"The most important thing is emuna. Each individual must search for himself and strengthen his own emuna, for one can become ill and suffer from bewildering affliction, only on account of having fallen from emuna….
"Fallen emuna causes bewildering afflictions, for which no remedies, prayers or ancestral merits are of any avail. This is because all remedies are made from herbs, which grow solely by virtue of emuna….
"When there is emuna, rains fall, and the herbs sprout, and then there are remedies. But when faith falls, there are no rains and then there is no healing…"
Rebbe Nachman then goes on to explain, in textbook aromatherapy fashion, that the healing power of each plant depends on where it's grown, the time it's harvested, and the age of the plant when it is picked - which is straight out of any aromatherapy textbook you care to pick up.
More quotes from Rebbe Nachman
Elsewhere, Rebbe Nachman writes a lot about the connection between healing and smell. In Lesson 8, part II he tells us that: 'the main cause of illness is sins' - the same message we learned in the last post via Rav Arush.
Remember how we learned that the body usually only gets sick if the soul gets sick? In Lesson 8, Rebbe Nachman tells us how we can nourish our soul and keep it healthy:
"The soul is essentially nourished by fragrance, as our sages said: "From where do we know that we must express our gratitude for fragrance? 'The entire soul shall praise G-d (Psalms 150:6). What is it the soul enjoys but not the body? Fragrance."
Later on in the same lesson, he makes the same point again: "The soul's sustenance is essentially from fragrance."
Pulling it all together
Before I started learning it, I thought that aromatherapy was just a way to make people and places smell 'nice'. Over the last few months, Hashem has been pulling so many pieces together, and in this post I just want to briefly cover the headlines about what aromatherapy can do for us, and why.
The holy sense of smell
The sense of smell is intrinsically linked to Moshiach and geula. Our sages teach explicitly that Moshiach is going to judge each and everyone one of us according to our sense of smell; he'll be able to 'sniff out' our virtues and also our vices by smell alone.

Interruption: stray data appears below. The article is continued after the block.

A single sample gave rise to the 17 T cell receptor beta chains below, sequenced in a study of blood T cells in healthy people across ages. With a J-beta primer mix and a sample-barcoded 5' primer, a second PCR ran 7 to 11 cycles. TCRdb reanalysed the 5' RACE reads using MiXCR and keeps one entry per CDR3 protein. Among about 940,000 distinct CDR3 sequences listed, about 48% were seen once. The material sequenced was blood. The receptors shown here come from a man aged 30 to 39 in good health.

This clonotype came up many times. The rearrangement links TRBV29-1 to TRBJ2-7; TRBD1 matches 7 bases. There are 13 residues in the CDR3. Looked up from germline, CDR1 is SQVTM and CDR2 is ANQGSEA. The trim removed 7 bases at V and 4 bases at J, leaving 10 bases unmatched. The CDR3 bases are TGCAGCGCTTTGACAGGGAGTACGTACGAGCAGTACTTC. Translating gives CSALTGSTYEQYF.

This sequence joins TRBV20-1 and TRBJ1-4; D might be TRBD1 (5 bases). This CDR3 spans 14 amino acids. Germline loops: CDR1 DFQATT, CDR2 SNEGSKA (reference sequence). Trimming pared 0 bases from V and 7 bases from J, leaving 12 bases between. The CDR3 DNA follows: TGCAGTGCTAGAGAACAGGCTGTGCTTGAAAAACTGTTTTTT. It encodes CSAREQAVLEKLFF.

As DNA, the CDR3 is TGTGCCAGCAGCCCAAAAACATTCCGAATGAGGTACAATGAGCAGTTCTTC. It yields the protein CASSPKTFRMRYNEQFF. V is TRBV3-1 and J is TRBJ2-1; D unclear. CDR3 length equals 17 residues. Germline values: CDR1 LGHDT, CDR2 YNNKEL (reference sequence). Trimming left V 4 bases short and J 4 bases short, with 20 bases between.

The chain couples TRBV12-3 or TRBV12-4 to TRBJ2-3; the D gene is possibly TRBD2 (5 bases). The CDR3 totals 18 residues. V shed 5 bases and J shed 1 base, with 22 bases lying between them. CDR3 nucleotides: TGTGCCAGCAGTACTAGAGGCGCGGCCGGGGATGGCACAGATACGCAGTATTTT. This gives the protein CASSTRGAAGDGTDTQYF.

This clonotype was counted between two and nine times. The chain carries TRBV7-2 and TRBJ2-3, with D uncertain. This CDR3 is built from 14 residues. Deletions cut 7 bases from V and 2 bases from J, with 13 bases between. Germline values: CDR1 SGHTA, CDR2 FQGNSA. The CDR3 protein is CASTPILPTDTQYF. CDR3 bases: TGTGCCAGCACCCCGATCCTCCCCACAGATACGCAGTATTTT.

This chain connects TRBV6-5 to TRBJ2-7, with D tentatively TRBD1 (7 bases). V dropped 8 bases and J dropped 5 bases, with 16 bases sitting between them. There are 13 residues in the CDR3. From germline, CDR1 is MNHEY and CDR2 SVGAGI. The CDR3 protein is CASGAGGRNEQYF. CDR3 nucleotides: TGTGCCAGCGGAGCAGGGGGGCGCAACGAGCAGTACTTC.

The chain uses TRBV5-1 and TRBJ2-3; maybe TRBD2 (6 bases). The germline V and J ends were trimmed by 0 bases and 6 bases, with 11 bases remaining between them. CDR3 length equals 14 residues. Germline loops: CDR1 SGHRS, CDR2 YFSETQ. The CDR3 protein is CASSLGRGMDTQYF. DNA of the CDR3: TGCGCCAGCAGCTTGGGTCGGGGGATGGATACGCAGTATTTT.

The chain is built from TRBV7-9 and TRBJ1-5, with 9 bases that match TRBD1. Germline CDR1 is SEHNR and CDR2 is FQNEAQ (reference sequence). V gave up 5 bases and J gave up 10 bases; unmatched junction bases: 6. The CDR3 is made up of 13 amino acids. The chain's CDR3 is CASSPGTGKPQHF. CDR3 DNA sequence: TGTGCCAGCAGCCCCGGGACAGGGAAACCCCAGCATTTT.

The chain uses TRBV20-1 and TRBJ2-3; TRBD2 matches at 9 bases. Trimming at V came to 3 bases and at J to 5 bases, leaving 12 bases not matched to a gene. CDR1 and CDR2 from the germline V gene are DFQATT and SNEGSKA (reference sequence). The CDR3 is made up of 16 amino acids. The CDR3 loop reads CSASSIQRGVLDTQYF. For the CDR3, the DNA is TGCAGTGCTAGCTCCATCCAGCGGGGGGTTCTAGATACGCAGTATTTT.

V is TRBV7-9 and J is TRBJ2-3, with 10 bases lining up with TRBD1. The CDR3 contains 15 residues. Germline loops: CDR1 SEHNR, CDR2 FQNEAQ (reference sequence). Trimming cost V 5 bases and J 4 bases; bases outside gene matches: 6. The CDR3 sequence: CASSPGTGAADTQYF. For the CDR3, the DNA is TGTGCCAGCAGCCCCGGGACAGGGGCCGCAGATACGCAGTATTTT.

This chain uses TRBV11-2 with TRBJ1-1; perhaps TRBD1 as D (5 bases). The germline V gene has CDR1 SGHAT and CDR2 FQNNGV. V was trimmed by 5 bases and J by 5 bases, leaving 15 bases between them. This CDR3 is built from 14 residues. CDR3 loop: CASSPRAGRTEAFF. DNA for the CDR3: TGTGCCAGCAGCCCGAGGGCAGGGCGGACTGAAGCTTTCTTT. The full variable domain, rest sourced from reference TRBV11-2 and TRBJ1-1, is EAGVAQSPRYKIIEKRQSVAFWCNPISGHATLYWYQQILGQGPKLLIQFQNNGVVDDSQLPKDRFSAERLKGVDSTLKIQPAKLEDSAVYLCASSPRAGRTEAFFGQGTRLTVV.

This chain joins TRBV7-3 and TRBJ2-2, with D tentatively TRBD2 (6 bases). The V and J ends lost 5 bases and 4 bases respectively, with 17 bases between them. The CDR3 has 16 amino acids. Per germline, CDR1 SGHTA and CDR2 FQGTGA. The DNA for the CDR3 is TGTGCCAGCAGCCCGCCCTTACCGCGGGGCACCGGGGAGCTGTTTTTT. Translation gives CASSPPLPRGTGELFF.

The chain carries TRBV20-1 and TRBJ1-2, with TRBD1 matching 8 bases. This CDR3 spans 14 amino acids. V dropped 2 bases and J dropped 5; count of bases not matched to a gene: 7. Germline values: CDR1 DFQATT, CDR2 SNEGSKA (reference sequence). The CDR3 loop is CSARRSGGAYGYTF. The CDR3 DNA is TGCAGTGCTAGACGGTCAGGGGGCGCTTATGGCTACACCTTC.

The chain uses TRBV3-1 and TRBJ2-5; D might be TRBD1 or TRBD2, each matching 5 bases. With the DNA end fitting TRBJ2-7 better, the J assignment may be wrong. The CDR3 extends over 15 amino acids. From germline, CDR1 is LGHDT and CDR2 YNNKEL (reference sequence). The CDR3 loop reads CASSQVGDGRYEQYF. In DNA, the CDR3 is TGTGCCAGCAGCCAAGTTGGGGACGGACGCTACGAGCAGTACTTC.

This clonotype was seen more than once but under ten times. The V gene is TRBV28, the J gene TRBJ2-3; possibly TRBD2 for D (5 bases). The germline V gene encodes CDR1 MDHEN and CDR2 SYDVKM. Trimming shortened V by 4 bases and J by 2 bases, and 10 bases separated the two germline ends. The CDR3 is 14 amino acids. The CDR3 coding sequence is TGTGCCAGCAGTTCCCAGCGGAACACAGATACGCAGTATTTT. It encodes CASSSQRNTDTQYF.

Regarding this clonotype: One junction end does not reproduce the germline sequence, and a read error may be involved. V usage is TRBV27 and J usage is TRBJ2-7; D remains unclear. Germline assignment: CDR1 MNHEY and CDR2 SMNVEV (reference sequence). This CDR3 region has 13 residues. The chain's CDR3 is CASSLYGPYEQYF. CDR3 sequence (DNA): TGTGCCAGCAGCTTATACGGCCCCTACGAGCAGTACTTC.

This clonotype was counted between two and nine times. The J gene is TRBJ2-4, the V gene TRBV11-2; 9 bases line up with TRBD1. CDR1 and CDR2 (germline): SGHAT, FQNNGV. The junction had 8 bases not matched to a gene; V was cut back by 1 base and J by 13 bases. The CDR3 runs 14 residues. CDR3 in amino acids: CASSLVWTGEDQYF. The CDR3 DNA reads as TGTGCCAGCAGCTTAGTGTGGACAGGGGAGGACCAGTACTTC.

Avraham Sand, who runs a highly-recommended organic aromatherapy supply company explains in his book 'Mystical Aromatherapy' that Chazal teach that the sense of smell is the only one that wasn't corrupted by the sin of Adam.
All the other senses were involved in eating the forbidden fruit - they listened to the snake's tempting; they saw the beautiful fruit; they touched it, to pick it; and then they ate it.
The sense of smell wasn't involved, and remained spiritually on a much higher level than the other four senses.
Physiologically, the sense of smell is the only one that is linked directly into the brain, without having to go through any synapses.
Smell and the limbic system
Smell goes straight into the limbic system, also referred to as the 'primitive' brain, which is the seat of our emotions and feelings and subconscious. Jewishly, this is the part of the brain that houses the nefesh, that lower self of ours that is physically responsible for keeping our heart beating, surviving and 'looking out for number one' - and which is also the home of our yetzer hara.
Smell, aroma, affects the lower brain like no other sense.
When we smell an aroma, we are actually detecting the chemical compounds that smell is made up of. Those chemical compounds then enter our blood stream, and just like man-made synthetic drugs, they can have a number of profound effects, both physiologically and psychologically in the body and in the brain.
Until around 350 years' ago, the only drugs available were those made from herbs. Modern day aromatherapy, using high tech distillation techniques only started to occur around 100 years' ago. The old herb compounds were much less condensed and concentrated, and were usually either taken internally or applied as poultices to the skin.
In the 17th century, there was a split between the herbalists and the pioneers of what became modern medicine. Again, it's a topic for another time, but the synthetic drugs we take now are toxic chemical compounds usually made by 'copying' an element of a chemical found in a plant.
I'm not going to get into drugs and modern medicine today, as there's a lot to say and it's extremely controversial, but let's just say Rebbe Nachman was not a big fan of modern doctors.